• Booting: More modern and definitely more convenient than a cast, a boot provides support and stability while still allowing some freedom of movement. It’s like the business-casual version of a cast.

If it’s a confirmed stress fracture, particularly in one of the high-risk areas mentioned earlier, you’ll likely receive an orthopedic boot to immobilize the affected area and promote proper healing.

Stress Fracture Surgery: When Is It Needed?

Deciding to undergo surgery for a stress fracture isn’t a decision taken lightly, as most of these injuries typically heal on their own with proper care and rest.

Yet, I’ve learned through stories, both shared and personal, that there are moments when surgery becomes a necessary chapter in the healing narrative.

Here are the are situations where surgery may be recommended:

  1. Inadequate Healing: If the fracture isn’t healing as expected, your healthcare provider might consider surgery to ensure proper recovery.
  2. Severe Symptoms: When you’re experiencing severe symptoms or complications related to the fracture, surgery may become necessary.
  3. High-Risk Areas: Some fractures, especially in critical areas like the hip joint, may require surgery due to their potential to cause further complications.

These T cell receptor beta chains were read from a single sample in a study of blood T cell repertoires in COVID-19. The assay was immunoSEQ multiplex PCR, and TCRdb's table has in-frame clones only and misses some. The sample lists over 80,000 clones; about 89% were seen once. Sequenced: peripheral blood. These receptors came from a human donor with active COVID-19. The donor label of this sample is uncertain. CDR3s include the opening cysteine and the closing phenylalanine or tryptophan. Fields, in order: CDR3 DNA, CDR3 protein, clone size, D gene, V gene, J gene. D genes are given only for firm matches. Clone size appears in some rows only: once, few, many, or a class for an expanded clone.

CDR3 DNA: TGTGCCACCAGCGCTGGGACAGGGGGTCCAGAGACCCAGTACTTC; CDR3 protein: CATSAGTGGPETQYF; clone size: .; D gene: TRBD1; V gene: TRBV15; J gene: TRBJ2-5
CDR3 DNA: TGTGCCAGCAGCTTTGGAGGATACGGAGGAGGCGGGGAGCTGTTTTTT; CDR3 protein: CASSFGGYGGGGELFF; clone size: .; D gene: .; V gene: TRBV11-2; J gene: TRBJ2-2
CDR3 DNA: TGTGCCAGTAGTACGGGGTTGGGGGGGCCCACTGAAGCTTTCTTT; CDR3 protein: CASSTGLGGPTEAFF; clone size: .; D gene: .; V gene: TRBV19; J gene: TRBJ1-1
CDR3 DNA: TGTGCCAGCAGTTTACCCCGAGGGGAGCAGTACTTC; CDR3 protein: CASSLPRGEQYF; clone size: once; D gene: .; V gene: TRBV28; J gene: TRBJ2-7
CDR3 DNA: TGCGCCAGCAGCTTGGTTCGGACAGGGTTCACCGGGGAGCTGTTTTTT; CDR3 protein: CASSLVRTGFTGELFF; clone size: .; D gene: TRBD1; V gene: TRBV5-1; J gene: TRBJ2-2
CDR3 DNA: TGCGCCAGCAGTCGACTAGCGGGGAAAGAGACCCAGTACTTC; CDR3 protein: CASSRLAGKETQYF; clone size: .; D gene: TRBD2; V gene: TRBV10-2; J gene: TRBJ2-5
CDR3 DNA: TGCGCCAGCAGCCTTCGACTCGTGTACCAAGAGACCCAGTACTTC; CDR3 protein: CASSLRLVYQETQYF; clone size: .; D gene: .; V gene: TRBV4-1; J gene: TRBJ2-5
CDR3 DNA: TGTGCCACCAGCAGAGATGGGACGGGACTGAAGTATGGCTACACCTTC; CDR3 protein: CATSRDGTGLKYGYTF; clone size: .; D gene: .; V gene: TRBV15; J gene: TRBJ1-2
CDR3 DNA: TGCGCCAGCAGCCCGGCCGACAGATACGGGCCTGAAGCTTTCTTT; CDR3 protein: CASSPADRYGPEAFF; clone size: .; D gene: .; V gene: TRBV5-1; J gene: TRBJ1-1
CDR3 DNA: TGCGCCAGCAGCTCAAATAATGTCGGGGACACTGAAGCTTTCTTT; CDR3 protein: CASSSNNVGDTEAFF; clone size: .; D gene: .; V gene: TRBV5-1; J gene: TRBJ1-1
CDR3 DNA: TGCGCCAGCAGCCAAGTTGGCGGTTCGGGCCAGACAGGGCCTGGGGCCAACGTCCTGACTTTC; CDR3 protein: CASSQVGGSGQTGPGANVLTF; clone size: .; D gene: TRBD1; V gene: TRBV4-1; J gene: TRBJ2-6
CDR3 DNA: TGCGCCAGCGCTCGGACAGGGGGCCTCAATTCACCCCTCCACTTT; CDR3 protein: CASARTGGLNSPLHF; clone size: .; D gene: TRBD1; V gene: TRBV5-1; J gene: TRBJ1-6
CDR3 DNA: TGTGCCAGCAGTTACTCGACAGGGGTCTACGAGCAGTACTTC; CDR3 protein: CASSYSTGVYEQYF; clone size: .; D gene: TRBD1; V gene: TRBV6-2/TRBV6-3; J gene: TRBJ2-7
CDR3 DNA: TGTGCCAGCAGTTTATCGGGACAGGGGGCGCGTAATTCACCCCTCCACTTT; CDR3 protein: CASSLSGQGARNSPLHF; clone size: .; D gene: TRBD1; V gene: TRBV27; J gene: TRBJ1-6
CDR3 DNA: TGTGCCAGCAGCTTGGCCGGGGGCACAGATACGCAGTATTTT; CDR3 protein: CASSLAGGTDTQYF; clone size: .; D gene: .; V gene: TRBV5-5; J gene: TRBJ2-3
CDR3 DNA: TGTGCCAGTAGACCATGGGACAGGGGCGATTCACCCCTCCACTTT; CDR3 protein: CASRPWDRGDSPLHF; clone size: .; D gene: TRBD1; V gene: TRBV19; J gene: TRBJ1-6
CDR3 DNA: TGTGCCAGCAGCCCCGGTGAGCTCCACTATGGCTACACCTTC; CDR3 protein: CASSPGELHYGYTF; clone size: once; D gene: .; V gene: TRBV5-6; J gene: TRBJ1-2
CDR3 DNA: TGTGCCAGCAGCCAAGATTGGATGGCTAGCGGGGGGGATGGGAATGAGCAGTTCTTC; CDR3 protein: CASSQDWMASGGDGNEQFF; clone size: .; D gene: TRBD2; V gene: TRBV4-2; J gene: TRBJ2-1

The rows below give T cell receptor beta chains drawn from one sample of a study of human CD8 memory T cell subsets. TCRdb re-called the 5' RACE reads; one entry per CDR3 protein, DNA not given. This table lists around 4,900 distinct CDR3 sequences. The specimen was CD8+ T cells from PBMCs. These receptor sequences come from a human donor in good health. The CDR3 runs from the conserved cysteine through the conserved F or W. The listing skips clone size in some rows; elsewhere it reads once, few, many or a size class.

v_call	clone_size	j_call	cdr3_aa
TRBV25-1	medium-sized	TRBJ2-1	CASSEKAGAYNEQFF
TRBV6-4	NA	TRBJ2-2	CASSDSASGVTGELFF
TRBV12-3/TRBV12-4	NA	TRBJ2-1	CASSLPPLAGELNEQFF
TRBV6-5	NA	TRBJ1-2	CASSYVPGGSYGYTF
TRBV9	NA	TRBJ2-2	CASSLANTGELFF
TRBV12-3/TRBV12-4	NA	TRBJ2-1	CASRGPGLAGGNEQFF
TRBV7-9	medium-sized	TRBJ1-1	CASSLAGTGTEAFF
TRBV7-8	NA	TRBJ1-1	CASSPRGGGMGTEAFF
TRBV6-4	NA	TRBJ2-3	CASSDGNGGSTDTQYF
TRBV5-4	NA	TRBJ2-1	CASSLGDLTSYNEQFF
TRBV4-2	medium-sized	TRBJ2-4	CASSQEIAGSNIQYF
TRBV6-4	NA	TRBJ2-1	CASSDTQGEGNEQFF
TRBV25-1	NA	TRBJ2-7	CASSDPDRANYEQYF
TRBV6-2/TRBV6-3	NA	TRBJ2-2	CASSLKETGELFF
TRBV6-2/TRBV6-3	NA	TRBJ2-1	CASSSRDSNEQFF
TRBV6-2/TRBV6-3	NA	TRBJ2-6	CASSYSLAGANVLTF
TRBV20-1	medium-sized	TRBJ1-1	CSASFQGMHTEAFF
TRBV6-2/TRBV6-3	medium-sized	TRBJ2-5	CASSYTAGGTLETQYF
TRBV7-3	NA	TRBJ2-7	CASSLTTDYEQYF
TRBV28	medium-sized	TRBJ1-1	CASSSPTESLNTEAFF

The surgical procedure involved is known as internal fixation. During this operation, a surgeon will insert pins, screws, or metal plates into the bone to stabilize it while it heals. Your provider and surgeon will provide guidance on what to expect and the expected duration of your recovery.

When can To Return to Running After a Metatarsal Stress Fracture?

Deciding when to resume running after a stress fracture is a pivotal moment in your recovery journey. However, it’s imperative to proceed with caution – premature return to full training can impede healing progress and potentially exacerbate the injury.

Keep in mind that the healing process varies from person to person. Therefore, comparing your recovery timeline to others’ can do more harm than good.

Instead, focus on how your foot responds to treatment and listen to your body’s cues.

Typically, stress fractures require a healing period of 3-6 weeks. However, individual factors such as the severity of the injury, overall health, and adherence to treatment play significant roles in the recovery timeline.

Here are key indicators that signal you’re ready to resume running:

  • Imaging Confirmation: X-rays, MRI, or CT scans should confirm that the fracture has fully healed. While stress fractures may not always be visible on X-rays in the early stages, advanced imaging techniques like MRI provide more accurate assessments of bone healing.
  • Absence of Swelling and Pain: The fracture site should no longer exhibit swelling or tenderness to touch. Persistent pain or discomfort during weight-bearing activities indicates incomplete healing and suggests the need for further rest.